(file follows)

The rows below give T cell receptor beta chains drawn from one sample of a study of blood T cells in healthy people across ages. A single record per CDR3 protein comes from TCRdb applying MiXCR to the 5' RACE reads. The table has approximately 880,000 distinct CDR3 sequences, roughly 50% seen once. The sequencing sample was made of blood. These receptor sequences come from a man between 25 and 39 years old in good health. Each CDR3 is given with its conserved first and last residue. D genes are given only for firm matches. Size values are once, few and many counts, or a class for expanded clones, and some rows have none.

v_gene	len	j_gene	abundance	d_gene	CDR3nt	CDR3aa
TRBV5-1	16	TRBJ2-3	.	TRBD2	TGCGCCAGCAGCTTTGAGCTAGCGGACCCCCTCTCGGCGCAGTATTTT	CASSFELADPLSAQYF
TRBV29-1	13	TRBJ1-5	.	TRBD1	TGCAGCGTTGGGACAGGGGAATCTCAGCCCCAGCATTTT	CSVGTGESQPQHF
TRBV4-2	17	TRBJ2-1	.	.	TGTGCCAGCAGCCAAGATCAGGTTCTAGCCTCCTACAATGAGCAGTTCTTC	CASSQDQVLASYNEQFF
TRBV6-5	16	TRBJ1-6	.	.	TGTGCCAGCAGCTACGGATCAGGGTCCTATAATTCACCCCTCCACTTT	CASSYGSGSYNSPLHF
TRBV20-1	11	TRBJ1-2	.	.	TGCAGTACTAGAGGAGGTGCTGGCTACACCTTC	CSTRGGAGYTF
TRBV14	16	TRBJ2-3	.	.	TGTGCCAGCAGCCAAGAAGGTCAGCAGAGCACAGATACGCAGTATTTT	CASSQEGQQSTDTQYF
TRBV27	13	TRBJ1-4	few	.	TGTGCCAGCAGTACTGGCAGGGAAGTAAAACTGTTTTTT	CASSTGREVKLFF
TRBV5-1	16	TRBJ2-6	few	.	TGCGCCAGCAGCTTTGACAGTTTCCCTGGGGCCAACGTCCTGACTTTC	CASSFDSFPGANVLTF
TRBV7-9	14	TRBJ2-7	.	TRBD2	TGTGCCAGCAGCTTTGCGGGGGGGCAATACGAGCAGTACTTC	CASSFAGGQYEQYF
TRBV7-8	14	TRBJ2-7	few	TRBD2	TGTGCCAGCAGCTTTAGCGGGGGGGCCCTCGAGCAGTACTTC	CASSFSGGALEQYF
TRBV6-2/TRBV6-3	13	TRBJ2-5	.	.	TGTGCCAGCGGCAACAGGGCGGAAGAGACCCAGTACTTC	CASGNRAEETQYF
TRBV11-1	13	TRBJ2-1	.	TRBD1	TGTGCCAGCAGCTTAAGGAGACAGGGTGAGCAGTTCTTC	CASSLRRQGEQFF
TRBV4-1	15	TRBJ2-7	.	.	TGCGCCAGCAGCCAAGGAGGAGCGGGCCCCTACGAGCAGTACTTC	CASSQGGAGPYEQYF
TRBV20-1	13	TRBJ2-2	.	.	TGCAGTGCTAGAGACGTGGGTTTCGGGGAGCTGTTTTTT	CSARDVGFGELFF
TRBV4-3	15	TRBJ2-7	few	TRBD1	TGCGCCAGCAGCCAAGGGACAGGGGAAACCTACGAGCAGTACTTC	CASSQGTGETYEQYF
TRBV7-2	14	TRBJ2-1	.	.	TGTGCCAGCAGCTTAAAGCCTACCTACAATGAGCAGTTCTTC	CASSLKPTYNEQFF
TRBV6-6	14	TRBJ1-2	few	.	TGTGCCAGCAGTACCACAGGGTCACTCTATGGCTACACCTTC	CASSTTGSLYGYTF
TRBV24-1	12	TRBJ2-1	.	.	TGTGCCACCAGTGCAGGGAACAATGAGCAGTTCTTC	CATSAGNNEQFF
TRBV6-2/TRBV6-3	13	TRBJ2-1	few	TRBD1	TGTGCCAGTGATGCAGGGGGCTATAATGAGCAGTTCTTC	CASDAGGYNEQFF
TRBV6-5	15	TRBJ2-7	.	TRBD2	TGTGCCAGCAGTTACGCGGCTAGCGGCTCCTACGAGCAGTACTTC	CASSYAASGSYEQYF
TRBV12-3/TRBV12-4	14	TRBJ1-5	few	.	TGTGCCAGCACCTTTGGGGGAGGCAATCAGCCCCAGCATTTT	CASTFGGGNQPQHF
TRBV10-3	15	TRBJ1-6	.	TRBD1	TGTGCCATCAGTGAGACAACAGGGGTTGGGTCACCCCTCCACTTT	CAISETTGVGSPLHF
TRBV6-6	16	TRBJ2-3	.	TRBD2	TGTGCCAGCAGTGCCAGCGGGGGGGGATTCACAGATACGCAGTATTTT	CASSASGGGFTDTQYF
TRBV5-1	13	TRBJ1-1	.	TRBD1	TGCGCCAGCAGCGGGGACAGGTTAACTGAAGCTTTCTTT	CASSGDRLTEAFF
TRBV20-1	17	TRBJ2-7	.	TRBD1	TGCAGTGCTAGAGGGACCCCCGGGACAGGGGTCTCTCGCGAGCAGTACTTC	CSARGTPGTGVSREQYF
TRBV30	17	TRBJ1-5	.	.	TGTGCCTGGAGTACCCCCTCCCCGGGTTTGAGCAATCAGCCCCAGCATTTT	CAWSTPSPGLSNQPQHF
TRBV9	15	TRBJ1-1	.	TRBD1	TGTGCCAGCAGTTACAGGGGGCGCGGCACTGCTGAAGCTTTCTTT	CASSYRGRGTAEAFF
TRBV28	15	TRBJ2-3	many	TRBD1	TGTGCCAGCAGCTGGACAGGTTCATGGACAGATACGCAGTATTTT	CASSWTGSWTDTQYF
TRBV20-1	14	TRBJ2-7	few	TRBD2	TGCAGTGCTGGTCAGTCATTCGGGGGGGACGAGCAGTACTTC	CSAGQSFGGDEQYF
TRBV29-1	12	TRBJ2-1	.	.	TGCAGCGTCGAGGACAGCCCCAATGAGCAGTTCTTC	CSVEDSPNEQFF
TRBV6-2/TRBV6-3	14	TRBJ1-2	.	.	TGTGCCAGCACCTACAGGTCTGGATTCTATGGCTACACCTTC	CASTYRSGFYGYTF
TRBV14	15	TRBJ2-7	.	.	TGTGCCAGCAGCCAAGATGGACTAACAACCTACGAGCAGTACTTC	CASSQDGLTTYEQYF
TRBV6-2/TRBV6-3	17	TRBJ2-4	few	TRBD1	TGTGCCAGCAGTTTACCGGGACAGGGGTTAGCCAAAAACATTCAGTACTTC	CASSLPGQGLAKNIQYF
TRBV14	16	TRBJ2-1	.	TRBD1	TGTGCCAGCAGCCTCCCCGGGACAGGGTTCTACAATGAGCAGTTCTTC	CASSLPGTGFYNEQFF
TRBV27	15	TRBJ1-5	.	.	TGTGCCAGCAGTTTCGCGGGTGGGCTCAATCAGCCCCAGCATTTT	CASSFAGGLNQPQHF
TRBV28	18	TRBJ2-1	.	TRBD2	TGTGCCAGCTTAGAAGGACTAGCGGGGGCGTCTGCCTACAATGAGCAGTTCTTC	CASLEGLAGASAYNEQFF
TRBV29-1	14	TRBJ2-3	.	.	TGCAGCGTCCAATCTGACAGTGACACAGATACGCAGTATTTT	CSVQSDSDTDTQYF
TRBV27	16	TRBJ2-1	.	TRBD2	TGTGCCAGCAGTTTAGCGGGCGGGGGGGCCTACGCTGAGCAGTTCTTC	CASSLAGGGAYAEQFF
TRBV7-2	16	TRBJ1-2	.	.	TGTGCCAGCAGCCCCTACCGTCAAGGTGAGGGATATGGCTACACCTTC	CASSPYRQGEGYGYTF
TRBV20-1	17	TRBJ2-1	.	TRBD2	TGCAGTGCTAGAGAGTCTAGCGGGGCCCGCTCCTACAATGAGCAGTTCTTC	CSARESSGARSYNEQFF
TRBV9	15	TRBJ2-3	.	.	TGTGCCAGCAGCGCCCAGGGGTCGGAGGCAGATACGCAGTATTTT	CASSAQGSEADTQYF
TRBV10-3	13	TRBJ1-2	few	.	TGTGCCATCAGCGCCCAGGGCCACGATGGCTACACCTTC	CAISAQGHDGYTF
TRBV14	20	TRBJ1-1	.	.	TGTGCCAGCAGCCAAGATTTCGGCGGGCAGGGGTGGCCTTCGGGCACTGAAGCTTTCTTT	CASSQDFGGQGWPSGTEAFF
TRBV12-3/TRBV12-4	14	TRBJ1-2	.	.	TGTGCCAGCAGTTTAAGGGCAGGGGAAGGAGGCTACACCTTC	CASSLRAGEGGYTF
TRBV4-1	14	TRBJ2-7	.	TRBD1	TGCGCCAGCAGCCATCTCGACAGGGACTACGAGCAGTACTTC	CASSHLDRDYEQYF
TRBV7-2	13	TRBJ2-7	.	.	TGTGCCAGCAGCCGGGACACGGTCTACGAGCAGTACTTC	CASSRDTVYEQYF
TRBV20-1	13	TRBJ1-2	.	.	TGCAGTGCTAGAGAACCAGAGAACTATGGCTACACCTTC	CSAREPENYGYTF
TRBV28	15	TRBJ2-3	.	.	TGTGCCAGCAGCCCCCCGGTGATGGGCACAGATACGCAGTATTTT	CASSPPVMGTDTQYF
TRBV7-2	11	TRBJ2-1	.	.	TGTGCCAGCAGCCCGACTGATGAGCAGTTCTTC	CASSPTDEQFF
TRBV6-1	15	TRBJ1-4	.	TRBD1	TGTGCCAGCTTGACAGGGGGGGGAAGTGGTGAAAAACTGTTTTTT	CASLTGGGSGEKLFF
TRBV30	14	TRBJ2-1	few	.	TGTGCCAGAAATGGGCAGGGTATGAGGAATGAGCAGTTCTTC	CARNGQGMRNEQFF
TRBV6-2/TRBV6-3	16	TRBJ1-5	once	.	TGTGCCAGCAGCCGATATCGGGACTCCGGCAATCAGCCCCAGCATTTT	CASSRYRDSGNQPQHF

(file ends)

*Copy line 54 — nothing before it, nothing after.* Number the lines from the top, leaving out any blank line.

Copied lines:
TRBV6-2/TRBV6-3	16	TRBJ1-5	once	.	TGTGCCAGCAGCCGATATCGGGACTCCGGCAATCAGCCCCAGCATTTT	CASSRYRDSGNQPQHF